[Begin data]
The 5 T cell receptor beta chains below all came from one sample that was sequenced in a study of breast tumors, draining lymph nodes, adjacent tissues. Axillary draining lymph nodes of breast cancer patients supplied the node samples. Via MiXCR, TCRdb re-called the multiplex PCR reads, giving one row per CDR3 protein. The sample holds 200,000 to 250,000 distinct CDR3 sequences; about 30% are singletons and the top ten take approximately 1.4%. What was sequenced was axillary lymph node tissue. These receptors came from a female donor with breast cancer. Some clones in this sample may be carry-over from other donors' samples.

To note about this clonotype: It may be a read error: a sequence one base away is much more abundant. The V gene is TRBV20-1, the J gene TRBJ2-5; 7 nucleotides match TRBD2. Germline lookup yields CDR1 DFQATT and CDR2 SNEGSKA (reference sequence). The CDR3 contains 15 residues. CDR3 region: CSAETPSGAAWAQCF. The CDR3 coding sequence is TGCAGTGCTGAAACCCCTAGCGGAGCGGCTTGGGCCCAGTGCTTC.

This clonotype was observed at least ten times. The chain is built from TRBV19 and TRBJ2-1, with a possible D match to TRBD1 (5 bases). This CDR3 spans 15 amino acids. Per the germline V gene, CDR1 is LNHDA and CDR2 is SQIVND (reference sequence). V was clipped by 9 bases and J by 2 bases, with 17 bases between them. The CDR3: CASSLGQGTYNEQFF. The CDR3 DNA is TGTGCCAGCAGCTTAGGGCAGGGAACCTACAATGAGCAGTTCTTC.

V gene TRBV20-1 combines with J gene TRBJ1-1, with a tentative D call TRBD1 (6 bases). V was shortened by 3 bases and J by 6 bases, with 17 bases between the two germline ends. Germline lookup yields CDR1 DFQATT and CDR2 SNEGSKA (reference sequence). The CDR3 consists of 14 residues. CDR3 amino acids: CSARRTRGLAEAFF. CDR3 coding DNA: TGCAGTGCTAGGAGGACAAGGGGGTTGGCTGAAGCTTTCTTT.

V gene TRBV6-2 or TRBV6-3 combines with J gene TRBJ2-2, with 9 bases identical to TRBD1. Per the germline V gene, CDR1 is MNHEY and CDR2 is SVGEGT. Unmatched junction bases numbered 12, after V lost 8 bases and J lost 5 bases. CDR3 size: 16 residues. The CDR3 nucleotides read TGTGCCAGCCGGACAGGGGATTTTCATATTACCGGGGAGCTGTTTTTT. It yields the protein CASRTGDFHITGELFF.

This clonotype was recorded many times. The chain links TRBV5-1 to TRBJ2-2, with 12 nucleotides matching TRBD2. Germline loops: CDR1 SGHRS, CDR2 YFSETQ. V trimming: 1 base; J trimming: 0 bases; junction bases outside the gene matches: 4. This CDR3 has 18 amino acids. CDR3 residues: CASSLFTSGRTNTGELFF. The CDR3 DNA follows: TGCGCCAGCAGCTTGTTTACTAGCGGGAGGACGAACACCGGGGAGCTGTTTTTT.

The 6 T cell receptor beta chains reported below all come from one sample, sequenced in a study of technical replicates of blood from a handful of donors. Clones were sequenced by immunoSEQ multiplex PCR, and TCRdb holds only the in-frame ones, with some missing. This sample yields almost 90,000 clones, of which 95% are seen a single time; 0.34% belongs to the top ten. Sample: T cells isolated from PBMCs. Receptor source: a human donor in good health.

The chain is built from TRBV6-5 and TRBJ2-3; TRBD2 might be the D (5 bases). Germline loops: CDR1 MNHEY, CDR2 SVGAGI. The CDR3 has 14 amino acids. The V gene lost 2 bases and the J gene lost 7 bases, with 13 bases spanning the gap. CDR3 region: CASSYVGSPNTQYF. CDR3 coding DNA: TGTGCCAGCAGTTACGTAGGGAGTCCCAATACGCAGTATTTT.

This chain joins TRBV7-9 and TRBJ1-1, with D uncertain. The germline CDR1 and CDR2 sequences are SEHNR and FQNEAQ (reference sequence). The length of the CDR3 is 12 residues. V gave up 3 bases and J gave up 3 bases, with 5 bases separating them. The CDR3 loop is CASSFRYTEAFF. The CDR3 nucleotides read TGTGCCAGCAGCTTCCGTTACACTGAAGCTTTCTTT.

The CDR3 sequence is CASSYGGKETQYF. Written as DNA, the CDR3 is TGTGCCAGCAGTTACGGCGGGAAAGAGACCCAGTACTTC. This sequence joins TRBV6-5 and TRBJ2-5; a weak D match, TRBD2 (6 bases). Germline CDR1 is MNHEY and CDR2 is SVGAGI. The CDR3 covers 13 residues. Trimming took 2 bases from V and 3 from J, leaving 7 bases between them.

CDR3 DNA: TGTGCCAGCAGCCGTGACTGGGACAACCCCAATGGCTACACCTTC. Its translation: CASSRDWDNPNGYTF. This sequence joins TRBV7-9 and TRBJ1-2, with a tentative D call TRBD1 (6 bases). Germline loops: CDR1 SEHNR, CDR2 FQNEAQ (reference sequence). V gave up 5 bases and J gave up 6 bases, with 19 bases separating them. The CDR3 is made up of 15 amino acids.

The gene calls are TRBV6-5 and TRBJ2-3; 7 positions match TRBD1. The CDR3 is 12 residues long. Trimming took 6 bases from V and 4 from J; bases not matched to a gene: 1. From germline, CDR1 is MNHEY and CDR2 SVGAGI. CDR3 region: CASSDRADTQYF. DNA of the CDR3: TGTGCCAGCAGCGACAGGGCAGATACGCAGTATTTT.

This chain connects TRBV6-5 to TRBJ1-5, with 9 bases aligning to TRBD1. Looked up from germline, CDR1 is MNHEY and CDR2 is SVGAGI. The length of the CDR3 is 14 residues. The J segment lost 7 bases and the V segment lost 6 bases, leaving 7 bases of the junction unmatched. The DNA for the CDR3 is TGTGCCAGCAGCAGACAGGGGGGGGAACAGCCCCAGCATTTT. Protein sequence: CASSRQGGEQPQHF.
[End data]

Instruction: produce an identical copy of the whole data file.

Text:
The 5 T cell receptor beta chains below all came from one sample that was sequenced in a study of breast tumors, draining lymph nodes, adjacent tissues. Axillary draining lymph nodes of breast cancer patients supplied the node samples. Via MiXCR, TCRdb re-called the multiplex PCR reads, giving one row per CDR3 protein. The sample holds 200,000 to 250,000 distinct CDR3 sequences; about 30% are singletons and the top ten take approximately 1.4%. What was sequenced was axillary lymph node tissue. These receptors came from a female donor with breast cancer. Some clones in this sample may be carry-over from other donors' samples.

To note about this clonotype: It may be a read error: a sequence one base away is much more abundant. The V gene is TRBV20-1, the J gene TRBJ2-5; 7 nucleotides match TRBD2. Germline lookup yields CDR1 DFQATT and CDR2 SNEGSKA (reference sequence). The CDR3 contains 15 residues. CDR3 region: CSAETPSGAAWAQCF. The CDR3 coding sequence is TGCAGTGCTGAAACCCCTAGCGGAGCGGCTTGGGCCCAGTGCTTC.

This clonotype was observed at least ten times. The chain is built from TRBV19 and TRBJ2-1, with a possible D match to TRBD1 (5 bases). This CDR3 spans 15 amino acids. Per the germline V gene, CDR1 is LNHDA and CDR2 is SQIVND (reference sequence). V was clipped by 9 bases and J by 2 bases, with 17 bases between them. The CDR3: CASSLGQGTYNEQFF. The CDR3 DNA is TGTGCCAGCAGCTTAGGGCAGGGAACCTACAATGAGCAGTTCTTC.

V gene TRBV20-1 combines with J gene TRBJ1-1, with a tentative D call TRBD1 (6 bases). V was shortened by 3 bases and J by 6 bases, with 17 bases between the two germline ends. Germline lookup yields CDR1 DFQATT and CDR2 SNEGSKA (reference sequence). The CDR3 consists of 14 residues. CDR3 amino acids: CSARRTRGLAEAFF. CDR3 coding DNA: TGCAGTGCTAGGAGGACAAGGGGGTTGGCTGAAGCTTTCTTT.

V gene TRBV6-2 or TRBV6-3 combines with J gene TRBJ2-2, with 9 bases identical to TRBD1. Per the germline V gene, CDR1 is MNHEY and CDR2 is SVGEGT. Unmatched junction bases numbered 12, after V lost 8 bases and J lost 5 bases. CDR3 size: 16 residues. The CDR3 nucleotides read TGTGCCAGCCGGACAGGGGATTTTCATATTACCGGGGAGCTGTTTTTT. It yields the protein CASRTGDFHITGELFF.

This clonotype was recorded many times. The chain links TRBV5-1 to TRBJ2-2, with 12 nucleotides matching TRBD2. Germline loops: CDR1 SGHRS, CDR2 YFSETQ. V trimming: 1 base; J trimming: 0 bases; junction bases outside the gene matches: 4. This CDR3 has 18 amino acids. CDR3 residues: CASSLFTSGRTNTGELFF. The CDR3 DNA follows: TGCGCCAGCAGCTTGTTTACTAGCGGGAGGACGAACACCGGGGAGCTGTTTTTT.

The 6 T cell receptor beta chains reported below all come from one sample, sequenced in a study of technical replicates of blood from a handful of donors. Clones were sequenced by immunoSEQ multiplex PCR, and TCRdb holds only the in-frame ones, with some missing. This sample yields almost 90,000 clones, of which 95% are seen a single time; 0.34% belongs to the top ten. Sample: T cells isolated from PBMCs. Receptor source: a human donor in good health.

The chain is built from TRBV6-5 and TRBJ2-3; TRBD2 might be the D (5 bases). Germline loops: CDR1 MNHEY, CDR2 SVGAGI. The CDR3 has 14 amino acids. The V gene lost 2 bases and the J gene lost 7 bases, with 13 bases spanning the gap. CDR3 region: CASSYVGSPNTQYF. CDR3 coding DNA: TGTGCCAGCAGTTACGTAGGGAGTCCCAATACGCAGTATTTT.

This chain joins TRBV7-9 and TRBJ1-1, with D uncertain. The germline CDR1 and CDR2 sequences are SEHNR and FQNEAQ (reference sequence). The length of the CDR3 is 12 residues. V gave up 3 bases and J gave up 3 bases, with 5 bases separating them. The CDR3 loop is CASSFRYTEAFF. The CDR3 nucleotides read TGTGCCAGCAGCTTCCGTTACACTGAAGCTTTCTTT.

The CDR3 sequence is CASSYGGKETQYF. Written as DNA, the CDR3 is TGTGCCAGCAGTTACGGCGGGAAAGAGACCCAGTACTTC. This sequence joins TRBV6-5 and TRBJ2-5; a weak D match, TRBD2 (6 bases). Germline CDR1 is MNHEY and CDR2 is SVGAGI. The CDR3 covers 13 residues. Trimming took 2 bases from V and 3 from J, leaving 7 bases between them.

CDR3 DNA: TGTGCCAGCAGCCGTGACTGGGACAACCCCAATGGCTACACCTTC. Its translation: CASSRDWDNPNGYTF. This sequence joins TRBV7-9 and TRBJ1-2, with a tentative D call TRBD1 (6 bases). Germline loops: CDR1 SEHNR, CDR2 FQNEAQ (reference sequence). V gave up 5 bases and J gave up 6 bases, with 19 bases separating them. The CDR3 is made up of 15 amino acids.

The gene calls are TRBV6-5 and TRBJ2-3; 7 positions match TRBD1. The CDR3 is 12 residues long. Trimming took 6 bases from V and 4 from J; bases not matched to a gene: 1. From germline, CDR1 is MNHEY and CDR2 SVGAGI. CDR3 region: CASSDRADTQYF. DNA of the CDR3: TGTGCCAGCAGCGACAGGGCAGATACGCAGTATTTT.

This chain connects TRBV6-5 to TRBJ1-5, with 9 bases aligning to TRBD1. Looked up from germline, CDR1 is MNHEY and CDR2 is SVGAGI. The length of the CDR3 is 14 residues. The J segment lost 7 bases and the V segment lost 6 bases, leaving 7 bases of the junction unmatched. The DNA for the CDR3 is TGTGCCAGCAGCAGACAGGGGGGGGAACAGCCCCAGCATTTT. Protein sequence: CASSRQGGEQPQHF.